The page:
Southern Women as Secret Agents

Last Updated by Anya Jabour on
Alice Green, as seen in Episode 201
PBS/Erik Heinila

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Anya Jabour, Ph.D., is Regents Professor of History at the University of Montana, where she is affiliated with Women’s, Gender and Sexuality Studies and African-American Studies.

In this blog post, Jabour details how southern women frequently served as secret agents in the Civil War, using every means possible to demonstrate their patriotism—whether that meant supporting the Confederacy or remaining loyal to the Union.


Southern Women as Secret Agents

When Alice Green is caught rummaging through the desk of Union Captain Lance Van Der Berg while seeking information to share with the pro-Confederate Knights of the Golden Circle, she attempts to deflect suspicion by feigning romantic interest and appealing to gender stereotypes, bluffing, “You can’t blame a girl for being curious.” But as Alice well knew, her actions were motivated by more than curiosity or attraction, and military officials would indeed blame—and punish—her for spying. Mercy Street Episode 202 highlights the perils of prying. Yet despite the danger, southern women frequently served as secret agents in the Civil War, using every means possible to demonstrate their patriotism—whether that meant supporting the Confederacy or remaining loyal to the Union.

Women of all backgrounds and political leanings engaged in espionage during the Civil War, but elite white women in the Union-occupied South found it especially appealing to utilize their ample opportunities to gather information from the occupying army and share it with Confederate officials.  As Alice Green explains to Frank Stringfellow, having a Union “houseguest” created almost irresistible opportunities to gather information about enemy forces. 

Moreover, many well-bred women found that their upbringing as southern belles was the perfect preparation for a career as secret agents. Southern ladies-turned-spies cleverly used conventional femininity in the service of the Confederate cause. They gleaned military secrets while entertaining Union soldiers in their homes; they concealed purloined documents in their voluminous hoopskirts and elaborate hairstyles; and they put their skills as accomplished equestriennes to work conveying information across enemy lines in a timely manner.  Like Alice Green, well-to-do white women who had been trained to use their good looks, quick wits, and winning smiles to attract desirable mates found that they could use the same techniques to become effective Confederate spies.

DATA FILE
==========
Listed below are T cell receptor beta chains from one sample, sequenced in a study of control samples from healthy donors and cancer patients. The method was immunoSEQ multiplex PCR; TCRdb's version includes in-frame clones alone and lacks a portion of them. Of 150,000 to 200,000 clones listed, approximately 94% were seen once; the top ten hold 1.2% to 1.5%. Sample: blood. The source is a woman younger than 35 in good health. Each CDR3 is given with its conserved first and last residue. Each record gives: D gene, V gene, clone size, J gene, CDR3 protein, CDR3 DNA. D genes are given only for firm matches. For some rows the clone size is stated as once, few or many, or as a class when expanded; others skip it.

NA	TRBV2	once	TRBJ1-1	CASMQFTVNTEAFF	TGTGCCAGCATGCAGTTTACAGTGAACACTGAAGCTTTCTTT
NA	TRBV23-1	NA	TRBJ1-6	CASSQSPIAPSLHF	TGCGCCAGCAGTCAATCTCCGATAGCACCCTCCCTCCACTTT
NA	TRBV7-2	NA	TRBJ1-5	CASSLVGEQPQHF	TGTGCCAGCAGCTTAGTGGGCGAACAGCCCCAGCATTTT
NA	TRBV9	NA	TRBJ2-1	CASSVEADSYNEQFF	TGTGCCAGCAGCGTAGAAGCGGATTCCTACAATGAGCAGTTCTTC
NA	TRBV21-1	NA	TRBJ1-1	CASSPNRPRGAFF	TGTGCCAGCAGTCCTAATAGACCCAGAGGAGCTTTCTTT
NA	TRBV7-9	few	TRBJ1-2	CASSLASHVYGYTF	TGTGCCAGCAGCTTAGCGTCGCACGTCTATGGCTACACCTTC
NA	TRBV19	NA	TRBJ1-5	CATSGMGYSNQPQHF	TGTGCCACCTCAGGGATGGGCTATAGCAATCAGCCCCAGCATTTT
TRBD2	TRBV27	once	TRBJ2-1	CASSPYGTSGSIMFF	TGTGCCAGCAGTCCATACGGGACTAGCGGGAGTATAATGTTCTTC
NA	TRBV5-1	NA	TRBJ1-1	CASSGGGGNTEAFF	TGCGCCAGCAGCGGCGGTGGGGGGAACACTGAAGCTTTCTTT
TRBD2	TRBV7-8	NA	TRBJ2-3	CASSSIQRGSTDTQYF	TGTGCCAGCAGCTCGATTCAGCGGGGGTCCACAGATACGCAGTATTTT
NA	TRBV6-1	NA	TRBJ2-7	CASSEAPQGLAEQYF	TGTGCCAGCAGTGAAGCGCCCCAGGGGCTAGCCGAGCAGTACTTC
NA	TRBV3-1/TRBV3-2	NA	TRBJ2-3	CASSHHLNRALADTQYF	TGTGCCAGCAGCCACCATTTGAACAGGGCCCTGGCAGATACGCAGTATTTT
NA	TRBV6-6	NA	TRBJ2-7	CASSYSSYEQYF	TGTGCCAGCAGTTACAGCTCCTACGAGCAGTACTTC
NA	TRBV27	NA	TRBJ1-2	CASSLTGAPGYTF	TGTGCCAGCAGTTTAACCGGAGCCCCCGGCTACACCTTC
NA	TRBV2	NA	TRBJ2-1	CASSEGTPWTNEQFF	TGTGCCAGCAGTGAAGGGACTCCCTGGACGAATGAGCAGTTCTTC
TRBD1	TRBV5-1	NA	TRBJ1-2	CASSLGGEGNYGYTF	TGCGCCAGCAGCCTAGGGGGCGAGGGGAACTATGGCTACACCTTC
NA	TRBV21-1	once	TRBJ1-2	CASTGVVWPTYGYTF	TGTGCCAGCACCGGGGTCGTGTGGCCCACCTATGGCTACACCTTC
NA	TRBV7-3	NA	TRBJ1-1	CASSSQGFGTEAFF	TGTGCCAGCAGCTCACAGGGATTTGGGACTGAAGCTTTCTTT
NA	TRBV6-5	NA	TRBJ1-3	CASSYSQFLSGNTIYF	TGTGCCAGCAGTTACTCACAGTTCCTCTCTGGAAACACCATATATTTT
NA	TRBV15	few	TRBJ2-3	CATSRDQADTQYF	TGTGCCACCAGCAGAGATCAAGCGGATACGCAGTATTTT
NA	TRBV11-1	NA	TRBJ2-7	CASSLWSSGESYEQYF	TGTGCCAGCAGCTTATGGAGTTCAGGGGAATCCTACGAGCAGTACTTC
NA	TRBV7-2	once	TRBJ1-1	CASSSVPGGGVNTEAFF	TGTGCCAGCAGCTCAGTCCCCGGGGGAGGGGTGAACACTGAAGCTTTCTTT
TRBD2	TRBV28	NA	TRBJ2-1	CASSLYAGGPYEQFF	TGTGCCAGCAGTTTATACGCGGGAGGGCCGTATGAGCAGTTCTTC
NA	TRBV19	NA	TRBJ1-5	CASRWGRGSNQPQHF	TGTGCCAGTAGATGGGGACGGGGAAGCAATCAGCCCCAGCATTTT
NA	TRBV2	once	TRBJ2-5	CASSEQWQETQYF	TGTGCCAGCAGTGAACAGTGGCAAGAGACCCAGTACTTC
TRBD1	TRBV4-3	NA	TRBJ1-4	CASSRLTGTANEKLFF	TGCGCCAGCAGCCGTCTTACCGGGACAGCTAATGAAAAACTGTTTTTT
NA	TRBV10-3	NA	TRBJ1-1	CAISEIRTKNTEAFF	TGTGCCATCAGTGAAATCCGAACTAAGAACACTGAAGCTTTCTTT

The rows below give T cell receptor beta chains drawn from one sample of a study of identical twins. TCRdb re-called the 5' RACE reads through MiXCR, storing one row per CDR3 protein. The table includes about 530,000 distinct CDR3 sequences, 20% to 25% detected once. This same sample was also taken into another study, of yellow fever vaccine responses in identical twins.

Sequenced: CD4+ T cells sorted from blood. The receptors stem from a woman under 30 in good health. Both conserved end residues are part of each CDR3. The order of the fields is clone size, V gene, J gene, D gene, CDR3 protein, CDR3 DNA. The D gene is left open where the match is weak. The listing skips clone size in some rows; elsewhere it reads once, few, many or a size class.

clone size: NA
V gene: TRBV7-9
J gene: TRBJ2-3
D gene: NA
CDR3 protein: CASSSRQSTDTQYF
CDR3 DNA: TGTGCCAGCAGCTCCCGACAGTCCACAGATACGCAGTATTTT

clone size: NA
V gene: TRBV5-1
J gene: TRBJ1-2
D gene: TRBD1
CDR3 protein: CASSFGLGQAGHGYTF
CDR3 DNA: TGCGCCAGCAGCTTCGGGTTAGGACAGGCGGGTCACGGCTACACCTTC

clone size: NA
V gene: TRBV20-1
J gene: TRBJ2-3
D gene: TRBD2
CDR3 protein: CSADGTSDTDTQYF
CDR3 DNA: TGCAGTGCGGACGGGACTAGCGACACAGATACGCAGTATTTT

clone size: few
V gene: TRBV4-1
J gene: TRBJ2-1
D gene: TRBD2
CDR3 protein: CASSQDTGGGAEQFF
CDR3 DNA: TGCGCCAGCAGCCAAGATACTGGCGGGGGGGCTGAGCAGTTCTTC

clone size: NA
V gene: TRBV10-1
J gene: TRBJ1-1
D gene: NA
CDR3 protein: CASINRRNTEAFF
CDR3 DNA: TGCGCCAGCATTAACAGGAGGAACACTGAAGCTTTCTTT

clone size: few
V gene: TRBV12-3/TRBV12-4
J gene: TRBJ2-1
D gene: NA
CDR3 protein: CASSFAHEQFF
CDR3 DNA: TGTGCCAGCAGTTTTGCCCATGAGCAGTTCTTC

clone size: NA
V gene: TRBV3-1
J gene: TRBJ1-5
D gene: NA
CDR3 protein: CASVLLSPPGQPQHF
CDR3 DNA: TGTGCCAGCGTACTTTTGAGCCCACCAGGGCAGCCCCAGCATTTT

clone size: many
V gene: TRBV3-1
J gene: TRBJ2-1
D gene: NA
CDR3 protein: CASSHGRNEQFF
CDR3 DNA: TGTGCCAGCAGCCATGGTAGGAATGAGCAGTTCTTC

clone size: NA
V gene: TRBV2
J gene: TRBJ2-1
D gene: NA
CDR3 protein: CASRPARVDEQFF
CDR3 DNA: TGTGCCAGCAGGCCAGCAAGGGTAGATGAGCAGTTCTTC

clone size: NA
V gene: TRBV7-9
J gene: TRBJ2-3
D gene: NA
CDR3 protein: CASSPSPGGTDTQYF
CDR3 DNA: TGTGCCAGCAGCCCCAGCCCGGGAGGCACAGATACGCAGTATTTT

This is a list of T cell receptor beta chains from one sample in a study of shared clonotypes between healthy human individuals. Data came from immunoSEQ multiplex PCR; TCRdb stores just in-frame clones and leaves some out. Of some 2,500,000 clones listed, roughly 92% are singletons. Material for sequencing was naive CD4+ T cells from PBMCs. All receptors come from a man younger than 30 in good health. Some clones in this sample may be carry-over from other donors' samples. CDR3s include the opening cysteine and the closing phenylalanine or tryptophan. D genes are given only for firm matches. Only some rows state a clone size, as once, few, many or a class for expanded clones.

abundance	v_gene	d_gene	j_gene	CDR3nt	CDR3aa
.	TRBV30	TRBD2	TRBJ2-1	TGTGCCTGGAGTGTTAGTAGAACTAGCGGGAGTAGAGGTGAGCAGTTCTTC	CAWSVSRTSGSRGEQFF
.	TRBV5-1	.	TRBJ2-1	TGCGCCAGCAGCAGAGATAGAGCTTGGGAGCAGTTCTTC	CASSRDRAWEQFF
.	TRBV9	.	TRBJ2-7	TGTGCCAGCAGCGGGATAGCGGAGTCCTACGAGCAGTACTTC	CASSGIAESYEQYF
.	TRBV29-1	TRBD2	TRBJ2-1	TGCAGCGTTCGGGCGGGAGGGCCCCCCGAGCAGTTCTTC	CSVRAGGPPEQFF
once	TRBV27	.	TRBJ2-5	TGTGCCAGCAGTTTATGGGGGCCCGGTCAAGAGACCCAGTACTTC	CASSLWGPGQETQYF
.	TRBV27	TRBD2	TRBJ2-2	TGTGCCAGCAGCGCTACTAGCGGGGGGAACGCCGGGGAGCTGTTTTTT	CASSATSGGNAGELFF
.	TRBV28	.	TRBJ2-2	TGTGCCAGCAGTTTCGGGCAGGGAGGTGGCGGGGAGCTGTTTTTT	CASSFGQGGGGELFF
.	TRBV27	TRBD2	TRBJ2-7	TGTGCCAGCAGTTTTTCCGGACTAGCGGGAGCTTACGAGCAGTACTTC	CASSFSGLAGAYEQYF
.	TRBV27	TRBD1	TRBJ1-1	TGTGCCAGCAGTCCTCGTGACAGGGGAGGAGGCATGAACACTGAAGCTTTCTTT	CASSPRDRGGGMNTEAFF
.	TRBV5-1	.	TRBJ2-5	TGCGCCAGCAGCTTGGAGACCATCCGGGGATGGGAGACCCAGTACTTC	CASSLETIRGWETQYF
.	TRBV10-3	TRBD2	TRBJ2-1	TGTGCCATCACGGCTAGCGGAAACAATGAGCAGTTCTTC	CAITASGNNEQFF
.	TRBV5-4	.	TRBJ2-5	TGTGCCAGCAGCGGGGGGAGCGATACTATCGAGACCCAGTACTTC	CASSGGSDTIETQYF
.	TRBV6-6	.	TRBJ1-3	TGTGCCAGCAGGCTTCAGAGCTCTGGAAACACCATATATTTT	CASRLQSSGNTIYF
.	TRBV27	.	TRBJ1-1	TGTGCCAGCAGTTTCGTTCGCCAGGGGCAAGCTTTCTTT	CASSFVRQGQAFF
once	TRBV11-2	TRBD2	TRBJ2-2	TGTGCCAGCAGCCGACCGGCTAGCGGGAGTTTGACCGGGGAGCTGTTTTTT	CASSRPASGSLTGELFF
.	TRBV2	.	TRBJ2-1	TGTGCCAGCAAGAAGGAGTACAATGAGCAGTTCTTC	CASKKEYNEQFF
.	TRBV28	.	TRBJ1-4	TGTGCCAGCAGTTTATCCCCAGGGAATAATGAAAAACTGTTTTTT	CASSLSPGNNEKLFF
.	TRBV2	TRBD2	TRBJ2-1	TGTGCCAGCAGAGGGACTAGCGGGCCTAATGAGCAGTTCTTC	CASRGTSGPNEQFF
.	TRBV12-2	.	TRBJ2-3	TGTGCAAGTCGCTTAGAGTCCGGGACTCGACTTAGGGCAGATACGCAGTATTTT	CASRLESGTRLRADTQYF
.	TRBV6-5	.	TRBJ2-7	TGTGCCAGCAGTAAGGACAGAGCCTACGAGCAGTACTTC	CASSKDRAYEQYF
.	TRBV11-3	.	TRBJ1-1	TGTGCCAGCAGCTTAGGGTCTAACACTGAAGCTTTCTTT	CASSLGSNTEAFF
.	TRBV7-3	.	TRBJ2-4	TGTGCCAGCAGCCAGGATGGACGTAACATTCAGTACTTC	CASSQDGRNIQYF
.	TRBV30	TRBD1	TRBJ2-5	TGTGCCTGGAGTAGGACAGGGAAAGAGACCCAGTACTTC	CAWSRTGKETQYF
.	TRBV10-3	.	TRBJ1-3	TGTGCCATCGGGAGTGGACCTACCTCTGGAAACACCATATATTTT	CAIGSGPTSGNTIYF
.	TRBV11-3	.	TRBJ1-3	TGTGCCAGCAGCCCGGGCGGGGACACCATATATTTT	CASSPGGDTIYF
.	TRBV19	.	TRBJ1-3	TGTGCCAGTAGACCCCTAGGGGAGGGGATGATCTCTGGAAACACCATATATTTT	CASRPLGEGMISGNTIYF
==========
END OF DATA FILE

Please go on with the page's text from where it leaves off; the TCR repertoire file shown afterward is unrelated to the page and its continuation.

Allan Pinkerton—yes, that Pinkerton—later reflected:


"During the early stages of the rebellion, a member of Southern sympathizers were domiciled in the city of Washington, and among the number were many ladies of refinement and wealth, extremely fascinating in their manners and gifted with great personal beauty.  These ladies thoroughly identified themselves with the cause of the South . . . and were secretly giving information to the enemy."


Among the South’s most infamous spies were teenager Belle Boyd, who provided Confederate General T. J. (“Stonewall”) Jackson with critical information; Washington doyenne Rose O’Neal Greenhow, whose spy work gave the Confederate Army the advantage in the First Battle of Bull Run; and honorary Confederate cavalry member Antonia Ford, who colluded with Confederate guerrilla fighter John Singleton Mosby to capture Union General Edwin H. Stoughton. These women—and many others like them—not only utilized the opportunities afforded them by their social status and societal connections but also displayed considerable ingenuity and bravery in support of the Southern Confederacy.

African American women’s life experiences also served as effective preparation for espionage—for the other side.  Enslaved women honed what one historian terms a "culture of dissemblance": a set of "behavior and attitudes . . . that created the appearance of openness and disclosure but actually shielded the truth of their inner lives and selves from their oppressors."  During the Civil War, black women used their well-developed ability to keep secrets in plain sight to benefit the Union Army and the cause of freedom.